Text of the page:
Learn more about living walls in this episode of Growing a Greener World TV on PBS. Then grab their step-by-step instructions for building a wall of your own with a recycled pallet. And, maybe you’ll even grow snacks like peas for your pup in your wall to dangle down into Spot’s reach. Learn more about edibles for pups and how to grow them via Paul’s Custom Pet Food.

Work with your dog’s behavior when you can: Boy dogs will lift their legs, so it may be as simple as swapping a boulder in for a plant he continuously marks (and burns). Puppies like to dig, so training them to dig in a specific doggy sandbox or unused area of the garden may keep poochie from uprooting your favorite hydrangea. And, I have yet to meet a dog that doesn’t chew, so give them something to chew on.

Flat Coat Retriever puppy dog chewing on a treat in the garden

Chew toys can help keep your dog occupied while outside, reducing destructive behavior.

Most dogs inherently work to defend their property, patrolling fence lines, which make trails along property edges. For design clients frustrated by this behavior, I work up designs that work with this behavior, rather than against it. Giving your dog a narrow racetrack is easy to hide from view with the right design planning.

Shephard mutt sitting in garden

Kala sits at the junction of a main flagstone path & her wood chipped fence perimeter patrol zone. As the garden matures, her chip path will be nearly invisible viewed from the garden.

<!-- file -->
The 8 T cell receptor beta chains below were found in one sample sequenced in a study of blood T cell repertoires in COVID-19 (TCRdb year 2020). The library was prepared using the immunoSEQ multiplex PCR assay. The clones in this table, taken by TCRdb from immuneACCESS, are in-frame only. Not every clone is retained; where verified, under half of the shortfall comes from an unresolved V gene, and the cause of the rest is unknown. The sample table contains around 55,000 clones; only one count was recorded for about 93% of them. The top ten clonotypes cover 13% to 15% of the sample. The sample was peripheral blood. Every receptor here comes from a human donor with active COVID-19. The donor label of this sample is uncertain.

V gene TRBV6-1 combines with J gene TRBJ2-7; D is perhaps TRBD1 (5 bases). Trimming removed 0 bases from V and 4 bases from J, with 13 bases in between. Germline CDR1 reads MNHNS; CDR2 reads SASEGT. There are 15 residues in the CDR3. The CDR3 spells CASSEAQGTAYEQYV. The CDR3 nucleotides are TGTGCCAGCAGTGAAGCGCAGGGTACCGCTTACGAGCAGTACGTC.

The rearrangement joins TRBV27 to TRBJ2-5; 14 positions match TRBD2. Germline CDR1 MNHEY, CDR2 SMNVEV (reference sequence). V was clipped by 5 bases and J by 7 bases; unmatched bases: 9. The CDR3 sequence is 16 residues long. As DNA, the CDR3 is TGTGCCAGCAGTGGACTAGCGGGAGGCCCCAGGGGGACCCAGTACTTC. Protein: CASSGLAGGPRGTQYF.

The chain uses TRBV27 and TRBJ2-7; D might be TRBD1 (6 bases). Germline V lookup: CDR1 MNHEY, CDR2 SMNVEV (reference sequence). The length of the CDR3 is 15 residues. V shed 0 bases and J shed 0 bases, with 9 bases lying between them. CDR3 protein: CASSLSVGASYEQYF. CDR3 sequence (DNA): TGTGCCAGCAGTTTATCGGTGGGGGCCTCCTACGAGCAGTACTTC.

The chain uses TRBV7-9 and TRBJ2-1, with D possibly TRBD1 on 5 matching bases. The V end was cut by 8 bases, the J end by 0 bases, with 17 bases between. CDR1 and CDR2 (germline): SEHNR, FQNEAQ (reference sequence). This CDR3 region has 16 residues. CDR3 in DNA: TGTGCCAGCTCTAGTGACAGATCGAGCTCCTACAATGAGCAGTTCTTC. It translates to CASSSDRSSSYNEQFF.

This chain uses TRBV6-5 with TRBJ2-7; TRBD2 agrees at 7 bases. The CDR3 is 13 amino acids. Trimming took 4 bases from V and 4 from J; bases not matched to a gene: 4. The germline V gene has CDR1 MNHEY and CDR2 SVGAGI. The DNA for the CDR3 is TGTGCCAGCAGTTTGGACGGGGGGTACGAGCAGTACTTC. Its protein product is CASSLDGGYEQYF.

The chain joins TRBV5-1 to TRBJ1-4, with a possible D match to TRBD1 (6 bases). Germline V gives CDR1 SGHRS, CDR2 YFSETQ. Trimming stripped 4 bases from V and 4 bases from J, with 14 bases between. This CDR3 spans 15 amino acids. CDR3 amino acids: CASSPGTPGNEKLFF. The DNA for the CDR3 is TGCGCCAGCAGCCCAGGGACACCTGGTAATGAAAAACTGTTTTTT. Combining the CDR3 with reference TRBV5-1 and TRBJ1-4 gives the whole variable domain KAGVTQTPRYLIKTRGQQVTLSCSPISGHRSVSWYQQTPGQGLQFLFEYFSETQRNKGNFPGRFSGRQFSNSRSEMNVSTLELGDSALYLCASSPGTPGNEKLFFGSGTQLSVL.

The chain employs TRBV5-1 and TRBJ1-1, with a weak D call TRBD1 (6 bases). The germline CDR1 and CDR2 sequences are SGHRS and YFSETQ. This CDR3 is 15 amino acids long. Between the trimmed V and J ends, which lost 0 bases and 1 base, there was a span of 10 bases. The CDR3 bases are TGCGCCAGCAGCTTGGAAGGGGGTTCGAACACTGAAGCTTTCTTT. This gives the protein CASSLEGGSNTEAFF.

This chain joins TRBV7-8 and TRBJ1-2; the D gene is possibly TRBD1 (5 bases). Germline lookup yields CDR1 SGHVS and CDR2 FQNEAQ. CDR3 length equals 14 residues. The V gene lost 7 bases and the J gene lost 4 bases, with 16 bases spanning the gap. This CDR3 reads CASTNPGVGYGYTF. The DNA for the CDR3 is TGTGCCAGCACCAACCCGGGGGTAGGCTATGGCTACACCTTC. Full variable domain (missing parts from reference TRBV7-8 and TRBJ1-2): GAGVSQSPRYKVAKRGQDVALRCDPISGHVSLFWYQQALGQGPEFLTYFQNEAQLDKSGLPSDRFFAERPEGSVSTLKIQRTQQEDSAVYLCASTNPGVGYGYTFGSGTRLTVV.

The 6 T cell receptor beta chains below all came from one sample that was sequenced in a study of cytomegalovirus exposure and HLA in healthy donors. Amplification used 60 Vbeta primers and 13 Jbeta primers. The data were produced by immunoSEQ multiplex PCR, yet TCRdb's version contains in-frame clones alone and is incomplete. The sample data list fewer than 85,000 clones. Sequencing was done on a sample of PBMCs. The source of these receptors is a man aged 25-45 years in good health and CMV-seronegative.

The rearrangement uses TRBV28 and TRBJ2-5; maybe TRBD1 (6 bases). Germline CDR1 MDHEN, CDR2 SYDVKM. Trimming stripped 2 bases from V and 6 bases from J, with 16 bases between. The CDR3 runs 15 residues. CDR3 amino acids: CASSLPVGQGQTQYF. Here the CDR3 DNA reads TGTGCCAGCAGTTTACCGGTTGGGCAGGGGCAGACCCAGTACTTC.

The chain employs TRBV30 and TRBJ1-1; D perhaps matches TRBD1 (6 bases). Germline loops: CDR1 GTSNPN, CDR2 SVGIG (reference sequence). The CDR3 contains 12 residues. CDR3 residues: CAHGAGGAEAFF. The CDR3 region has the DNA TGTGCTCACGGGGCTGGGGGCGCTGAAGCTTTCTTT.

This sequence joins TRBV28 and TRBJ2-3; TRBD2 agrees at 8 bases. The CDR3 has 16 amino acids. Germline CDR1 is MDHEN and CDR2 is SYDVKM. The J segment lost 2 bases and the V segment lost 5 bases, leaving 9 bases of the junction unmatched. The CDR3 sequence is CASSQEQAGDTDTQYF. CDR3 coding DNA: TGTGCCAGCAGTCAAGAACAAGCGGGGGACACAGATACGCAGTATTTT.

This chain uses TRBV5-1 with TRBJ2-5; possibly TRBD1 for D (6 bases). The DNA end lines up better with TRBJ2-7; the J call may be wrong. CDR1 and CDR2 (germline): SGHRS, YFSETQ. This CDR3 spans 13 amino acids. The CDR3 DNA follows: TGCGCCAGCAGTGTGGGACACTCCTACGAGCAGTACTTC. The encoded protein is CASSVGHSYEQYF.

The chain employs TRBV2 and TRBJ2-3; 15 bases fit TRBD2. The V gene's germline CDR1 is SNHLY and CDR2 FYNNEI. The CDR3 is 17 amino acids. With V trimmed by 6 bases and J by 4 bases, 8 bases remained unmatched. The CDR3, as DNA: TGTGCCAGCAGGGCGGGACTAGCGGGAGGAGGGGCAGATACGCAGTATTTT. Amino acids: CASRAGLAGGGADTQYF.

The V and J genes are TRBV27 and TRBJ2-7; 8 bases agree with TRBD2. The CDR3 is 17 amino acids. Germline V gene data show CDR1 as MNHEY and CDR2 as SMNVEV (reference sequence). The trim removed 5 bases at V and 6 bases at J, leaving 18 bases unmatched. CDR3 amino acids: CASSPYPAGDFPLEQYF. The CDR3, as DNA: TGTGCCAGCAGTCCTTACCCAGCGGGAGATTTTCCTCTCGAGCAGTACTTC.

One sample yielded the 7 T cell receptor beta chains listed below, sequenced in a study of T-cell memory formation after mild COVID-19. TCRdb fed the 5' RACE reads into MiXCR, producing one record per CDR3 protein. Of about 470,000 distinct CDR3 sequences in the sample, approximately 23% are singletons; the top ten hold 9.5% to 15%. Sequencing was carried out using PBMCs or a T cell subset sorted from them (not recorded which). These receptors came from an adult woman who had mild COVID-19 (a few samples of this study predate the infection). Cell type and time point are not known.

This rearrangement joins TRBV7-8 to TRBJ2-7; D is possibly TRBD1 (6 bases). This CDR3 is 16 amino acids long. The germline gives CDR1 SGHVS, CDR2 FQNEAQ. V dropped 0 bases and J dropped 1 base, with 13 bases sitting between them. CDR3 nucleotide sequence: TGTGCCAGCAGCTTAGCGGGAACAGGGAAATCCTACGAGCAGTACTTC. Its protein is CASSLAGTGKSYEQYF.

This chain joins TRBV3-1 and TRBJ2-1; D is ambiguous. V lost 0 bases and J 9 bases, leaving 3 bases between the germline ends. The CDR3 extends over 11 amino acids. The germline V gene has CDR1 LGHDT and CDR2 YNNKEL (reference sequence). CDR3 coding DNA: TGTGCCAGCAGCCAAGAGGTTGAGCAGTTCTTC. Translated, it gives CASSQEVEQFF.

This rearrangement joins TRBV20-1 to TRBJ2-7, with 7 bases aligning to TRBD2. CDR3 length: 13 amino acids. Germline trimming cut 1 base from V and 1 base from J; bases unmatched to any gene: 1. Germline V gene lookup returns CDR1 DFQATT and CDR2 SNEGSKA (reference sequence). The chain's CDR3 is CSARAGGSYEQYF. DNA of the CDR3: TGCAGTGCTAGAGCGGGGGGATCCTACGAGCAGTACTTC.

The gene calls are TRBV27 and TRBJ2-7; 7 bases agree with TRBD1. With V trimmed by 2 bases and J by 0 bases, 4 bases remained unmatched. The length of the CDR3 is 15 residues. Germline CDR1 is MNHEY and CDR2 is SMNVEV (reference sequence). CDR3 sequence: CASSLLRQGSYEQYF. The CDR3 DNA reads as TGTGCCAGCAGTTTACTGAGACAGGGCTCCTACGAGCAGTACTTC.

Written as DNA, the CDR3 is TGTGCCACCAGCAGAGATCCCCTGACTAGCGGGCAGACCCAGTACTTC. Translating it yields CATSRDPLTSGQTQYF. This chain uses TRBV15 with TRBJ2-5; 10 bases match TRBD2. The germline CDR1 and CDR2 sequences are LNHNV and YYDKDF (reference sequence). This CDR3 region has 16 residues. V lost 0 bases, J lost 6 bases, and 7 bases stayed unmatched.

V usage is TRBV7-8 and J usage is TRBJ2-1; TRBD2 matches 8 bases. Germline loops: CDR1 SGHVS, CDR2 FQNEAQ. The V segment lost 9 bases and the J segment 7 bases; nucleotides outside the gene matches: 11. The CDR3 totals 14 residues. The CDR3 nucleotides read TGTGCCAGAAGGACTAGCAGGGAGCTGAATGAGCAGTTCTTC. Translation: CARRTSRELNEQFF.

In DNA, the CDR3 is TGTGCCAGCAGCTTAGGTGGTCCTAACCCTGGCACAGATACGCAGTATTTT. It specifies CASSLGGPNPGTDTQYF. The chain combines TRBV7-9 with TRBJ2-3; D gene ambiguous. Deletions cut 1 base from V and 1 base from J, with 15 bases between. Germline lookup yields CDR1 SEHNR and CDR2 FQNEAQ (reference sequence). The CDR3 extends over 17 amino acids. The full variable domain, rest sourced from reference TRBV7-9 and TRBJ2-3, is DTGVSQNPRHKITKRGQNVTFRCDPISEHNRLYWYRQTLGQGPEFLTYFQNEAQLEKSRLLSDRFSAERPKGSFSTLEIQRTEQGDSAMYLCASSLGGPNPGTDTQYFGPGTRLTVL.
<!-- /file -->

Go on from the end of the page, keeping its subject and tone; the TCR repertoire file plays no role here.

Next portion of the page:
Still stumped by your dog’s unique behavior in the garden? Get in touch with your questions via the comments below, and we’ll try to help. Or, schedule an appointment for an on-site assessment dog and garden consultation!

3 Comments

  1. […] chips? In addition to working as a top dressing garden mulch, arborist chip material makes a great, inexpensive path material. Too, these chips are fantastic for sheet mulching projects to remove lawn passively. Chips can be […]

  2. Starlyte says:

    As we have moles and other little tunnelling animals (voles?), my dogs set up a constant dig/hunt process, however they do dig bigger holes than their (imaginary) preys. We do have a meadow quite large, but both dogs and the little creatures tend to chose the roses, and just the odd, hidden hole in the meadow. I’ll be planting veg next year, but I intend using mostly high beds for that. When we fence I’ll be using your tip of woodchip paths. Thanks for the article for dogs.

  3. Starlyte, Thanks for sharing. You might want to consider installing hardware cloth or metal mesh under your raised beds so underground tunnelers won’t get into your raised food garden. Since you’ll be keeping your dog out of your food garden (right? right!), you shouldn’t have to be concerned about them getting their nails caught in such mesh. Good luck!